Additional funding is needed to increase authorizations for important transportation programs such as the Federal Lands Highways Program and increase annual highway apportionments to states in the next “TEA” bill.
The FLHP provides funding to improve roads that are within or provide access to federally owned lands. The continuation of a strong Federal Lands Highways Program in the next surface transportation authorization bill is of national importance and a high priority for western states.
In the State of Oregon, federal lands are integral to the economy. The federal government owns one out of every two acres of land. The total area publicly owned approaches 32 million acres - more than the amount of 35 other states combined. While timber harvests have declined, more people are still employed in the lumber and wood products industry than any other single manufacturing industry in the state. Recreational opportunities on publicly owned land play a vital role in Oregon's travel and tourism industry. Oregon is second only to California in the volume of passenger vehicle traffic on roads within federal lands.
TEA-21 continued the Federal Lands Highways Program established by the Intermodal Surface Transportation Efficiency Act of 1991 (ISTEA). The bill expanded eligible projects to include transit facilities within public lands, national parks and Indian Reservations. TEA-21 also added a new FLHP category for the preservation and improvement of roads within or providing access to National Wildlife Refuges. Currently under TEA-21 the FLHP is comprised of four categories: 1) Indian Reservation Roads, 2) Park Roads and Parkways, 3) Public Lands Highways and 4) Refuge Roads.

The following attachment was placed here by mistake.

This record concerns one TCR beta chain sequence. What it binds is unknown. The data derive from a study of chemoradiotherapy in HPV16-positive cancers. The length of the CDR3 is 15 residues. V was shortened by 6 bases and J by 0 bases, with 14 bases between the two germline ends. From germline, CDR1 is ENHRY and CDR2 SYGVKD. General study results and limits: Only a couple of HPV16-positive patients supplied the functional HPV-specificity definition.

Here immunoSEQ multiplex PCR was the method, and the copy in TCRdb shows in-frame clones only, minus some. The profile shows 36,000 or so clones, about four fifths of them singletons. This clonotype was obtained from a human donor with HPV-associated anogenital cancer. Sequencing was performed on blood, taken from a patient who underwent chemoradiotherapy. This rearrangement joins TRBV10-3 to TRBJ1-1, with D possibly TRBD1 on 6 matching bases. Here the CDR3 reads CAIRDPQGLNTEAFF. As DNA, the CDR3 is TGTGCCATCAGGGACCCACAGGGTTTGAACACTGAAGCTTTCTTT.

Each of the FLHP categories uses a different approach for allocating and distributing funding. Increased funding for the FLHP should be distributed proportionally among these categories.
The Federal Highway Administration (FHWA) and Bureau of Indian Affairs jointly administer the Indian Reservation Roads (IRR) Program. Indian tribes select area projects. IRR funds used on state and county roads must be used as a supplement to and not in lieu of regular federal highway funding.
The National Park Service (NPS) and FHWA jointly administer the Park Roads and Parkway Program. The NPS selects area projects and program funds may only be used on roads under the jurisdiction of the NPS.
The Refuge Roads Program is administered by FHWA. Funds may only be used by the U.S. Fish and Wildlife Service and FHWA for the 3,260 miles of public roads that provide access to or are located within the national Wildlife Refuge System. Projects are selected from transportation improvement programs developed by the U.S. Fish and Wildlife Service.
Two different processes are used by FHWA to administer the Public Lands Highways (PLH) Program. The Secretary of Transportation is directed to allocate 66 percent of authorizations for Public Lands Highways according to the administrative formula used to allocate previous Forest Highways funds and distribute 34 percent PLH funds on a "needs basis" (i.e. discretionary grants).